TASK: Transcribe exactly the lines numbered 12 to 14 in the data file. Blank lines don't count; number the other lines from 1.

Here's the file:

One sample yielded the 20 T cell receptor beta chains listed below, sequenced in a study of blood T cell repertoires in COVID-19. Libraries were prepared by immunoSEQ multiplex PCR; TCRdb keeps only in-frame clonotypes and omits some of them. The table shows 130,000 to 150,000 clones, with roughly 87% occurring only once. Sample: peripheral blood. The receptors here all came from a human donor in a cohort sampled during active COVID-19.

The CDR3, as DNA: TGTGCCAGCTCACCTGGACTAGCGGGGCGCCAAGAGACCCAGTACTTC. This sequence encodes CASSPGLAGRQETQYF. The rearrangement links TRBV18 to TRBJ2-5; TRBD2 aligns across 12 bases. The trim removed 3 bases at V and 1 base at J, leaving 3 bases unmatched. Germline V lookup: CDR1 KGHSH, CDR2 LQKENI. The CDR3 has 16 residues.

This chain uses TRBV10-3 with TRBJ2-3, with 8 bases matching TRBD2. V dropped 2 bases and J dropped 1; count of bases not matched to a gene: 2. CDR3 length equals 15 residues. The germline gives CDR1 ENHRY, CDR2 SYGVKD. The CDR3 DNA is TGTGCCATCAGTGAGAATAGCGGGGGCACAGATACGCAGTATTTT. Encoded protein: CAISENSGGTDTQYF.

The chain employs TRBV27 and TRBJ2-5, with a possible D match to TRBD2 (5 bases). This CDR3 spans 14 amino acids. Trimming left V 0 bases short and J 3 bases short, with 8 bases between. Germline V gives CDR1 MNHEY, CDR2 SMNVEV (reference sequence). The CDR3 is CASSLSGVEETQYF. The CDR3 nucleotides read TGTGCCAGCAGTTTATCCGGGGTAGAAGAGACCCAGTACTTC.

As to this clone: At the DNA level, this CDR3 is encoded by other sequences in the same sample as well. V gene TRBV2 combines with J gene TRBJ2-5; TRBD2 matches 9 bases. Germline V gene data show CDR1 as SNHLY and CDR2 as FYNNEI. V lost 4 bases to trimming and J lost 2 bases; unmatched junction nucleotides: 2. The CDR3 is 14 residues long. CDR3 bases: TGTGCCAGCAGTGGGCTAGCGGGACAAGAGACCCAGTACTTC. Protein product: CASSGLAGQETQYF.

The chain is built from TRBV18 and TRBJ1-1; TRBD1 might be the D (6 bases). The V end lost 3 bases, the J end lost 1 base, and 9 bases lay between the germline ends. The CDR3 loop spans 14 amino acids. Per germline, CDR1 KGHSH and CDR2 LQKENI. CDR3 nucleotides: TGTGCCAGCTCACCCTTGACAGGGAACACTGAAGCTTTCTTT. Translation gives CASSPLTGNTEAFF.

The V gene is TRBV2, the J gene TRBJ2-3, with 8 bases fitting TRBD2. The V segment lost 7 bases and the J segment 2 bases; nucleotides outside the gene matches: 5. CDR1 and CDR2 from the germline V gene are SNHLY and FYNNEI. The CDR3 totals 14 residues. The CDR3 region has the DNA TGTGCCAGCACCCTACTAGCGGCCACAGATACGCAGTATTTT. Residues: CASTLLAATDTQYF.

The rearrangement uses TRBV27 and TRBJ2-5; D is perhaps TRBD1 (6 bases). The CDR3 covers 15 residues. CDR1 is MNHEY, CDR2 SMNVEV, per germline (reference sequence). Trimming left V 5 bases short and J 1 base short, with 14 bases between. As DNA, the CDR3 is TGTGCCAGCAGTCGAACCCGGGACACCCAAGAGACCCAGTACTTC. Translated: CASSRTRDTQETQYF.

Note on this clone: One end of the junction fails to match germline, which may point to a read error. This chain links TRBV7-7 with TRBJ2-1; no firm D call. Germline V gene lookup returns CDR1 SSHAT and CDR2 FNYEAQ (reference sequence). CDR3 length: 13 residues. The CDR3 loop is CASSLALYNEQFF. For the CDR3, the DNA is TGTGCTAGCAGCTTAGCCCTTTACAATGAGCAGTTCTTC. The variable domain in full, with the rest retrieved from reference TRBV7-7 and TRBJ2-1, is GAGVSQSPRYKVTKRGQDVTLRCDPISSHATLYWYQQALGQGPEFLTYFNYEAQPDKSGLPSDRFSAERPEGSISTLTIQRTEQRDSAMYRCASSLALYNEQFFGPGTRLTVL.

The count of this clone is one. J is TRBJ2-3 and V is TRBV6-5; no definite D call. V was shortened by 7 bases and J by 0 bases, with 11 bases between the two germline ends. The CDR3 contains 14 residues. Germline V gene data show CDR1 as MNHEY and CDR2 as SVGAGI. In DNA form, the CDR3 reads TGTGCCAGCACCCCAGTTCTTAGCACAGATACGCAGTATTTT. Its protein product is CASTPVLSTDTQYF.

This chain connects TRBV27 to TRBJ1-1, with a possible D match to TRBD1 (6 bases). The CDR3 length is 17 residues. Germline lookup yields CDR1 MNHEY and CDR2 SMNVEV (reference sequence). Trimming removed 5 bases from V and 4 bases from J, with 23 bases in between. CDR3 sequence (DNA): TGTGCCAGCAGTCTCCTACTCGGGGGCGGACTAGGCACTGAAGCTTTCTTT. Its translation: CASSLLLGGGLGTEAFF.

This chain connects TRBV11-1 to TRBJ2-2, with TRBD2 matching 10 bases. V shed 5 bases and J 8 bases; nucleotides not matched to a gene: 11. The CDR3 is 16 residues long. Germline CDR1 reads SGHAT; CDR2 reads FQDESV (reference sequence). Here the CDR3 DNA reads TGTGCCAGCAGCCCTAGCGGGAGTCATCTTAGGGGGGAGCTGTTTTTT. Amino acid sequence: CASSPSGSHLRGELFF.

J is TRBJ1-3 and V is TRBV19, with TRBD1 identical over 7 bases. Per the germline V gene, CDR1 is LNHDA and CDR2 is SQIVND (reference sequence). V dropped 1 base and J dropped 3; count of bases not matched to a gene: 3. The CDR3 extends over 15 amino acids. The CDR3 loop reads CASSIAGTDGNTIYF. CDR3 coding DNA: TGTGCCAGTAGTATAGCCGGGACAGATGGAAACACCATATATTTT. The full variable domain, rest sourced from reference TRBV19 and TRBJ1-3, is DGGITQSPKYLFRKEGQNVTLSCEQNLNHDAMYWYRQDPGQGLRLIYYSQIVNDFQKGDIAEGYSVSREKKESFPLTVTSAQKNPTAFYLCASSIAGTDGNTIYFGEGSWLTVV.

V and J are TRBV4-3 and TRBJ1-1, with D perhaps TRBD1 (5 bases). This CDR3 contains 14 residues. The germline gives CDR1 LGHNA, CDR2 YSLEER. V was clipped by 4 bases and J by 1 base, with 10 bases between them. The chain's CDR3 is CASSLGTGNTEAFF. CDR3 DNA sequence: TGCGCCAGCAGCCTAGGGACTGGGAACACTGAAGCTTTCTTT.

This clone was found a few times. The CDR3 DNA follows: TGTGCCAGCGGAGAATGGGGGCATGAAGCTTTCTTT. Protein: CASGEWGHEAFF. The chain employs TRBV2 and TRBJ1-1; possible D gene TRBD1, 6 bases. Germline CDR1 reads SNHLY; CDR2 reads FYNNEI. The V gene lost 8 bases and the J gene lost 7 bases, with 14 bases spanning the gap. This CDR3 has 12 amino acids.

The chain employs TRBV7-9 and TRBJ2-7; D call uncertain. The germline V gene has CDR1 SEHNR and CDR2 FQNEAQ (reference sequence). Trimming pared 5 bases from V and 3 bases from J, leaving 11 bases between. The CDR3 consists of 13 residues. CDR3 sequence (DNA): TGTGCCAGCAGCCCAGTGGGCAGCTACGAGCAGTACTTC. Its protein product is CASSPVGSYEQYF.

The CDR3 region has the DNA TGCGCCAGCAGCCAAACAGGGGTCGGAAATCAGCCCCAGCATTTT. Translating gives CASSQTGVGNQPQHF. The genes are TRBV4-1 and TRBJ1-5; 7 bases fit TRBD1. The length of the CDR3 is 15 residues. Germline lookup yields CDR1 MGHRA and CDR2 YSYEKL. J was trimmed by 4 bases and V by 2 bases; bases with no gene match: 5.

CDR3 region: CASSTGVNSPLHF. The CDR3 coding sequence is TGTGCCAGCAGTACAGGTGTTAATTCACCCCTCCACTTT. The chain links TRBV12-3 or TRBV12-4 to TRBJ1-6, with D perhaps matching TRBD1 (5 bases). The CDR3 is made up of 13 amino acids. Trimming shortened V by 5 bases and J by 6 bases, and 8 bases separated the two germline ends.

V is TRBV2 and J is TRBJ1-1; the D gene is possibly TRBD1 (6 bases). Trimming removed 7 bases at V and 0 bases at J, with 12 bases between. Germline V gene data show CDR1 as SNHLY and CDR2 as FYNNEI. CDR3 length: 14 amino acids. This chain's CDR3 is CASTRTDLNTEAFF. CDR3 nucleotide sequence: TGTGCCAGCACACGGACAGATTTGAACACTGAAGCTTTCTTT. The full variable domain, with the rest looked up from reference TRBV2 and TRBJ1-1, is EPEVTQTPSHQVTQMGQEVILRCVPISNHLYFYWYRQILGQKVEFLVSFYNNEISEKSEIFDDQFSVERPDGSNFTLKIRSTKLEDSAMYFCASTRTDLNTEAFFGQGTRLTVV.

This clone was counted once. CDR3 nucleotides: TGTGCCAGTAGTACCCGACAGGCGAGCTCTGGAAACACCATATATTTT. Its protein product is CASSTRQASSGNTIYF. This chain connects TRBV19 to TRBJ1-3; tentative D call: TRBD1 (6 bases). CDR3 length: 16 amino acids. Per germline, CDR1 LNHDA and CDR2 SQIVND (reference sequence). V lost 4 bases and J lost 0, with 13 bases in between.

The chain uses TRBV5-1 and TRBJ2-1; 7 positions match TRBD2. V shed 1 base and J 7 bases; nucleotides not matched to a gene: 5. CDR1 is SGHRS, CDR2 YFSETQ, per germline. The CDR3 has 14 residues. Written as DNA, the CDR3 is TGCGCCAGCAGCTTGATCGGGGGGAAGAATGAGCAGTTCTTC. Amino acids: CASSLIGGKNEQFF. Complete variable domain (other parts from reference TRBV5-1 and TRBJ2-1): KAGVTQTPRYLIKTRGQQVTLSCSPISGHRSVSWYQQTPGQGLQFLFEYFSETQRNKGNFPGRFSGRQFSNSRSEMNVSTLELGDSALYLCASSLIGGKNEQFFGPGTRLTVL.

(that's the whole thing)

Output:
This chain connects TRBV11-1 to TRBJ2-2, with TRBD2 matching 10 bases. V shed 5 bases and J 8 bases; nucleotides not matched to a gene: 11. The CDR3 is 16 residues long. Germline CDR1 reads SGHAT; CDR2 reads FQDESV (reference sequence). Here the CDR3 DNA reads TGTGCCAGCAGCCCTAGCGGGAGTCATCTTAGGGGGGAGCTGTTTTTT. Amino acid sequence: CASSPSGSHLRGELFF.

J is TRBJ1-3 and V is TRBV19, with TRBD1 identical over 7 bases. Per the germline V gene, CDR1 is LNHDA and CDR2 is SQIVND (reference sequence). V dropped 1 base and J dropped 3; count of bases not matched to a gene: 3. The CDR3 extends over 15 amino acids. The CDR3 loop reads CASSIAGTDGNTIYF. CDR3 coding DNA: TGTGCCAGTAGTATAGCCGGGACAGATGGAAACACCATATATTTT. The full variable domain, rest sourced from reference TRBV19 and TRBJ1-3, is DGGITQSPKYLFRKEGQNVTLSCEQNLNHDAMYWYRQDPGQGLRLIYYSQIVNDFQKGDIAEGYSVSREKKESFPLTVTSAQKNPTAFYLCASSIAGTDGNTIYFGEGSWLTVV.

V and J are TRBV4-3 and TRBJ1-1, with D perhaps TRBD1 (5 bases). This CDR3 contains 14 residues. The germline gives CDR1 LGHNA, CDR2 YSLEER. V was clipped by 4 bases and J by 1 base, with 10 bases between them. The chain's CDR3 is CASSLGTGNTEAFF. CDR3 DNA sequence: TGCGCCAGCAGCCTAGGGACTGGGAACACTGAAGCTTTCTTT.